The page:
Spending $36m would pave twice the area of Vatican City, at retail prices. These funds could buy paving slabs for approximately one million square metres, depending on the quality. Alternatively, with more paperwork, legal trouble, and an element of organised crime, this money could buy pavers for a few hundred metres squared, but with a lovely coppery glow.
So, here’s the story: after purchasing 6,000 tons of blister copper, commodities trader Mercuria arranged for shipment to China. The seller, Turkish trader Bietsan, organised shipment and insurance from Istanbul. As the 300 containers left Turkey, Mercuria paid for the copper over five instalments in August 2020.
In the same month, the shipments began arriving in China. Their recipients found them to contain only paving stones, spray-painted with a copper colour. This would usually count as a non-delivery, covered by the shipment’s insurance. However, Mercuria alleged that six of the seven insurance contracts provided by Bietsan were forged.
Turkish police later arrested 13 suspects. In March 2021, these events came into public knowledge, causing a few smirks and chuckles at the traders’ expense. While this deal occurred between commodity traders, the scam exposed a vulnerability in metals shipping that mining companies regularly take for granted.
Avoiding scams and fraud in shipping
Businesses and consumers often overlook the complexities of international shipping, even as the industry rapidly grows. While the pandemic has caused a spike in consumer delivery crime, is the same true between businesses?
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Global shipping follows regulations laid down by the International Chamber of Commerce’s (ICC) Incoterms. These lay out the format for trade documents, the process of making purchase orders, and what to expect when exporting.
The organisation introduced a new set of rules in 2020, though the previous 2010 terms remain in use. The ICC offers the full Incoterms in digital or physical copies, as well as training in their application.
These may not apply to all exporters, but larger companies may benefit from their clarity on what the different rulesets mean in practice. This could be especially important, as the ICC has previously warned of fake versions of the Incoterms distributed online.
The Incoterms cover documents such as the bill of lading, which has its own scams associated with it. The bill of lading acts as a receipt for shipment, establishing a contract between the supplier and the shipper. It holds details of the supplier, the shipper, when goods changed hands, and details on the goods.
This document has become the centrepiece of several scams. Some companies issue multiple copies of a bill, collecting several payments for one cargo. Sometimes, freight forwarding companies withhold the bill of lading, effectively saying the company never received the cargo. The shifty shipper may then expect a large, unforeseen “fee” in order to issue the bill. Suppliers are obliged to pay this, as without the bill most insurance policies will be invalid.
Pop-up freight forwarders hiding online
Businesses are often lured to dodgy shippers by surprisingly low prices found online. Often, the relevant companies only exist online, shielding their owners from some of the consequences of bad business. Doing business digitally also makes it easier for fraudsters to rebrand or restart their front with a new name. In doing so, they may simply keep whatever cargoes they have, offering no bill of lading at all.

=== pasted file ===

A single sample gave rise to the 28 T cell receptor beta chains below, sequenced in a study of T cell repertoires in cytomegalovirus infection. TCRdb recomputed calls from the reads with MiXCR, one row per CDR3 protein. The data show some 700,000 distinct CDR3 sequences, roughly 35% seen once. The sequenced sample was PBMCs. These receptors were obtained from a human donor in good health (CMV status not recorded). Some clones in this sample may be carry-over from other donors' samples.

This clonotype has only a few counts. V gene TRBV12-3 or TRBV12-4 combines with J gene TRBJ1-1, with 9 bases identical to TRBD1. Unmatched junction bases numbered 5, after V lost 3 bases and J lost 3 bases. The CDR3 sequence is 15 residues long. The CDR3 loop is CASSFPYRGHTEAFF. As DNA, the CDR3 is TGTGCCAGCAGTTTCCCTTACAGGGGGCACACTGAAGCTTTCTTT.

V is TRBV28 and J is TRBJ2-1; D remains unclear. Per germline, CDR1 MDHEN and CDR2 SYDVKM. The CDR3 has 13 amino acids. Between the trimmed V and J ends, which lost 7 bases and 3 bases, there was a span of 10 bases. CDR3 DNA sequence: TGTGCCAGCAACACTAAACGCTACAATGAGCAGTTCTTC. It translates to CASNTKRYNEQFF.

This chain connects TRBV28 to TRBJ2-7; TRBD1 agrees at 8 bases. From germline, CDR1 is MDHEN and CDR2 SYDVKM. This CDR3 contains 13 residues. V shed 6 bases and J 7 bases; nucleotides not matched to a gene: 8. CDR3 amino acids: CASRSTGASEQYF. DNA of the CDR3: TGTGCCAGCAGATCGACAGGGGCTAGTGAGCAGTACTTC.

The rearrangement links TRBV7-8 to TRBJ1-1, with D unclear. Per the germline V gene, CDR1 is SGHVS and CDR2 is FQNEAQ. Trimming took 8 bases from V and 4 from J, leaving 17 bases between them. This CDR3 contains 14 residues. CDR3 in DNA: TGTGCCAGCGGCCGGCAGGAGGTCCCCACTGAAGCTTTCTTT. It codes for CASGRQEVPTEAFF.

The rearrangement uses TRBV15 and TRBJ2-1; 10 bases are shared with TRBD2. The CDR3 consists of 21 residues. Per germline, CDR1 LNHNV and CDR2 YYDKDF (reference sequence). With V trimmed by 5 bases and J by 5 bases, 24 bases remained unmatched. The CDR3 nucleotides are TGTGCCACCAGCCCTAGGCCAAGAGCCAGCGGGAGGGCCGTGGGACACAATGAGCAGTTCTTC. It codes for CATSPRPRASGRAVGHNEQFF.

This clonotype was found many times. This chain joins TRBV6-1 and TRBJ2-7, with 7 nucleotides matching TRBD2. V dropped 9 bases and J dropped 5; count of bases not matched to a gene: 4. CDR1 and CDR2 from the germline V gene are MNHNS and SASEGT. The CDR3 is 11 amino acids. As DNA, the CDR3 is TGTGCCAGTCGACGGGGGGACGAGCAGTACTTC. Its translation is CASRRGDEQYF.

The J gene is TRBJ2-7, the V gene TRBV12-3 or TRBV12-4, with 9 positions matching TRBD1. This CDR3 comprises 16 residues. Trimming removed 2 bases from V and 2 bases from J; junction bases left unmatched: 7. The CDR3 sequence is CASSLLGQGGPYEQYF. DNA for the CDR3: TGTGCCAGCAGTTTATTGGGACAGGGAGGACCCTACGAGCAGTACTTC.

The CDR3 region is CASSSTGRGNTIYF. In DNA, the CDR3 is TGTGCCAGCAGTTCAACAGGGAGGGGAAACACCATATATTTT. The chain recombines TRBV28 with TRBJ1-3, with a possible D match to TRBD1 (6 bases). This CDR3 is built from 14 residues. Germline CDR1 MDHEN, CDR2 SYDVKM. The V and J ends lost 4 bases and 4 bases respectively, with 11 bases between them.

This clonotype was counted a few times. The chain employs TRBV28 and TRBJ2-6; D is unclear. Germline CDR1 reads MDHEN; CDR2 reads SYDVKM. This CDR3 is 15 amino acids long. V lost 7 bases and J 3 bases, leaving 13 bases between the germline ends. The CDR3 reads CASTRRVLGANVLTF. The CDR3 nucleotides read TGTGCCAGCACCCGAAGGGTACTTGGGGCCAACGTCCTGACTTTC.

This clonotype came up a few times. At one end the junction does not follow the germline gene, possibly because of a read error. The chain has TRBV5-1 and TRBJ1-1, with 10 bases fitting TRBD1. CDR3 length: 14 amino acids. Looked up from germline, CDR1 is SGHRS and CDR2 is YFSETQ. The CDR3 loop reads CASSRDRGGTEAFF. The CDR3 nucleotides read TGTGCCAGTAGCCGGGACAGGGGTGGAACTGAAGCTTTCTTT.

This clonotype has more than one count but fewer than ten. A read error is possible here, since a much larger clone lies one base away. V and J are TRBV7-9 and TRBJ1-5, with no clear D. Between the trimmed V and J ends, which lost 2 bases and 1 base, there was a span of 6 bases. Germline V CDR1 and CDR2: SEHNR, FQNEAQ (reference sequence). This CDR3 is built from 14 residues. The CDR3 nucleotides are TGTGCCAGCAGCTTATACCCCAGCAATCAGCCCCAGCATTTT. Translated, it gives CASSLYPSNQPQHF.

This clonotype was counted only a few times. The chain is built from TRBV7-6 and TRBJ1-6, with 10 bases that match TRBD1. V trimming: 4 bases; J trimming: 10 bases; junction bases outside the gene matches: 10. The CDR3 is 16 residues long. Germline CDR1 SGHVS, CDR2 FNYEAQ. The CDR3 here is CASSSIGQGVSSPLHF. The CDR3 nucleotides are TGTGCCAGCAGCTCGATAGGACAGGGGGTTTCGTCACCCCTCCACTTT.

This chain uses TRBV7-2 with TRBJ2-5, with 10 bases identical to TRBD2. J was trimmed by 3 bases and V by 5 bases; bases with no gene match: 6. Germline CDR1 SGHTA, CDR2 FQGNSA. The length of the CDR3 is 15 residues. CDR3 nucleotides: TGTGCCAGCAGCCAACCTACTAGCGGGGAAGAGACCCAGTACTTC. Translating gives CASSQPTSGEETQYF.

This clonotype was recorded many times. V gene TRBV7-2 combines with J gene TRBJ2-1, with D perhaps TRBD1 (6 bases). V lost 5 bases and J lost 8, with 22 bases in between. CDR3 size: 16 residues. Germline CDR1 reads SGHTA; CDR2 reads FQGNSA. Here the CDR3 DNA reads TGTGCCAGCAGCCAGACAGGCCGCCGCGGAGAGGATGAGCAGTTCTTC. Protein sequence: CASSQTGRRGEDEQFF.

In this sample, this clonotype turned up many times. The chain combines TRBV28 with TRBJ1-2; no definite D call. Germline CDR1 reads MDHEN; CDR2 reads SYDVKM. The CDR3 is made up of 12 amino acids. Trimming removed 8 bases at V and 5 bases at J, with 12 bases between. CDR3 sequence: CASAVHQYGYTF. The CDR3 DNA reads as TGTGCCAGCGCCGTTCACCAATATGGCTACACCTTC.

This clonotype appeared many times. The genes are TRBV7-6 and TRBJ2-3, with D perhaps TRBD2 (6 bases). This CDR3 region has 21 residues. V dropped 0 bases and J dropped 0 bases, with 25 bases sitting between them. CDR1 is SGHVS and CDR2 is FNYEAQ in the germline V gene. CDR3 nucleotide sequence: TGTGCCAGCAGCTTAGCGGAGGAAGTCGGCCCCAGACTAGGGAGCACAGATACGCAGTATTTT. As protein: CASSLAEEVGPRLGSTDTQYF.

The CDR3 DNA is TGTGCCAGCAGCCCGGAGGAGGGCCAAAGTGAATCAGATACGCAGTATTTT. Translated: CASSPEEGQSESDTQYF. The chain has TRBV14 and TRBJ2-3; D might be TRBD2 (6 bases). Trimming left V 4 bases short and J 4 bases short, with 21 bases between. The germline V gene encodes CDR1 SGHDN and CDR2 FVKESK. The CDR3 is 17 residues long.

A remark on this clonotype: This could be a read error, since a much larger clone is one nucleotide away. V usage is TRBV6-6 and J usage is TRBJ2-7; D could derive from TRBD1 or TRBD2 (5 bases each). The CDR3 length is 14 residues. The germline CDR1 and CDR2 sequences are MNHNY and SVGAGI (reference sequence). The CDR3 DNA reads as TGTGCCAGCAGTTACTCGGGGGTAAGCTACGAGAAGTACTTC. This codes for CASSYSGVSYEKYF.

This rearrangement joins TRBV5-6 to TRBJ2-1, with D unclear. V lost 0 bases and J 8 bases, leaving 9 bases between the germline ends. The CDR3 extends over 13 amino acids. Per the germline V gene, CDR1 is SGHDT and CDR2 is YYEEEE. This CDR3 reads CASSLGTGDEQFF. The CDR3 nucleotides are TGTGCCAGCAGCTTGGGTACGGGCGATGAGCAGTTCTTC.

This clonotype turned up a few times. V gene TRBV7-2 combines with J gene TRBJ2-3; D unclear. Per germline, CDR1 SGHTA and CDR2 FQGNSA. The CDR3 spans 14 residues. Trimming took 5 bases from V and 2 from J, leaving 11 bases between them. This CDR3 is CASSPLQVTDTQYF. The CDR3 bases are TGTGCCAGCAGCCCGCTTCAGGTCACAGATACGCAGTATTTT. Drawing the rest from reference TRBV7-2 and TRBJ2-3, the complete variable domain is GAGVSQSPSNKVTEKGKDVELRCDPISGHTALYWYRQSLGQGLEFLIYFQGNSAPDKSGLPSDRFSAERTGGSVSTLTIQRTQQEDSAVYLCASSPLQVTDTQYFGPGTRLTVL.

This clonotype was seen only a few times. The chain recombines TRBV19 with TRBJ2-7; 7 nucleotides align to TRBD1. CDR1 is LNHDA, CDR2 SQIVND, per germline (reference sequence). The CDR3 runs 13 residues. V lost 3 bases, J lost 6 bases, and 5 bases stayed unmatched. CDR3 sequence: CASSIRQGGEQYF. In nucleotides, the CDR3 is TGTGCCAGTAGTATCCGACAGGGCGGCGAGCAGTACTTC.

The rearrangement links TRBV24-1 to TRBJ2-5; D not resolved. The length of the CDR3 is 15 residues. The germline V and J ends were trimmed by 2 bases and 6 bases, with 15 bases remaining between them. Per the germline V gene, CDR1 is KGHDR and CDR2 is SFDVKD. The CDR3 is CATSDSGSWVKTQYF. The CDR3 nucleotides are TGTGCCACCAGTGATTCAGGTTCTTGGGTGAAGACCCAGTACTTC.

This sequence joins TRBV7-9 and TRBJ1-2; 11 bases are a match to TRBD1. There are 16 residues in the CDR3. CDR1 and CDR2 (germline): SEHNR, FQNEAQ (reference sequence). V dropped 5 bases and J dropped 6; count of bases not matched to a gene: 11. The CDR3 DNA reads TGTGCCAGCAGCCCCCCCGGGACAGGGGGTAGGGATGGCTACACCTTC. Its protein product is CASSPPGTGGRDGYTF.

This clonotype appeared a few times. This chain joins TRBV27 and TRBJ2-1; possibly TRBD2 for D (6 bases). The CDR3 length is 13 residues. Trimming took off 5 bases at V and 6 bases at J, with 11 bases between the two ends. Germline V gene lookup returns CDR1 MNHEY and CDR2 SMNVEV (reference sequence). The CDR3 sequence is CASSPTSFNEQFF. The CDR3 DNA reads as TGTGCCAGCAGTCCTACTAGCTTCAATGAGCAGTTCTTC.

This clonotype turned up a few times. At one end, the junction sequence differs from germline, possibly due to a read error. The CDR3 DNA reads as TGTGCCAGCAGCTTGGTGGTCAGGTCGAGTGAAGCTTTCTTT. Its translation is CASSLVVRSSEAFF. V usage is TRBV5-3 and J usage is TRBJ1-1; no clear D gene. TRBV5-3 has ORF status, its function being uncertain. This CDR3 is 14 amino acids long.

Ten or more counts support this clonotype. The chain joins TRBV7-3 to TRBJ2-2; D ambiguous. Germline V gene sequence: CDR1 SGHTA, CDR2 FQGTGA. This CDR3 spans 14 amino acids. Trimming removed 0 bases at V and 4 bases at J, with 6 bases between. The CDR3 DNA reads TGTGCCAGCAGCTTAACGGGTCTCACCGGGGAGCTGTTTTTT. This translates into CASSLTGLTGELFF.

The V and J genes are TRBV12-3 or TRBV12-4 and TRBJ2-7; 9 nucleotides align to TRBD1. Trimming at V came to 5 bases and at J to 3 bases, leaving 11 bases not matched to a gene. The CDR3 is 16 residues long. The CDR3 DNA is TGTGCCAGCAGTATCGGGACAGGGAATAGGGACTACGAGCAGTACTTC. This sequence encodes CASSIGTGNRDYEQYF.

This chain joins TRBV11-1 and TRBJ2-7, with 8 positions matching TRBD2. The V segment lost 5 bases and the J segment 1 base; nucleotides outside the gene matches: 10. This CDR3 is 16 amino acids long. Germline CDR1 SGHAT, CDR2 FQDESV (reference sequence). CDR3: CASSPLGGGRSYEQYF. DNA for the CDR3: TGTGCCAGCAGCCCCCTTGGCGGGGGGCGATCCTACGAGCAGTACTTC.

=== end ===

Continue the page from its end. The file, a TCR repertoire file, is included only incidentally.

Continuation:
Pop-up companies like these may look legitimate, but businesses should employ the same diligence as consumers when arranging shipping. Customer reviews and testimonies on external sites can give insight into a shipper’s record and age. As with all deals, if it sounds too good to be true, it probably is.
The importance of insurance
Insurance feels like an obvious solution. In the painted rocks scam, insurance documents for the shipment were found to be fake, leaving Mercuria exposed. Even when both sides are independently insured, one fault can invalidate another party’s contract.
Peter Flint, partner at international legal firm Volterra Fietta, explains: “Traders and their banks are reliant on the accuracy of seller or shipper documents, but these alone will not guarantee the provenance or origin of the commodity in every case. Forged or fraudulent documentation at the point of origin or shipment will likely invalidate the trader’s insurance unless expressly covered.
“Cargoes will commonly be inspected by a certified surveyor at the point of shipment, but this will not protect the trader in the event that the carrying vessel makes a call at an intermediary port at which the shipment is exchanged for the “dummy” cargo. In these cases, the insurer may be obliged to indemnify the trader under its cover for cargo theft.”
Shipments are generally sealed by port authorities using sturdy metal bars, labelled with an identifying number. In the case of the $36m copper theft, criminals replaced the broken seals with imitations, labelled with incorrect numbers.
Most trade scams do not involve organised criminals breaking into containers at night. In the Turkish incident, there is no reason to believe that the shipper colluded with criminals. Ultimately, criminals can only hit the targets they know of. Information can be a valuable resource, and keeping shipment details quiet in an online age poses a whole host of new problems for international trade.
Bietsan and Mercuria did not respond to requests for comment on this article.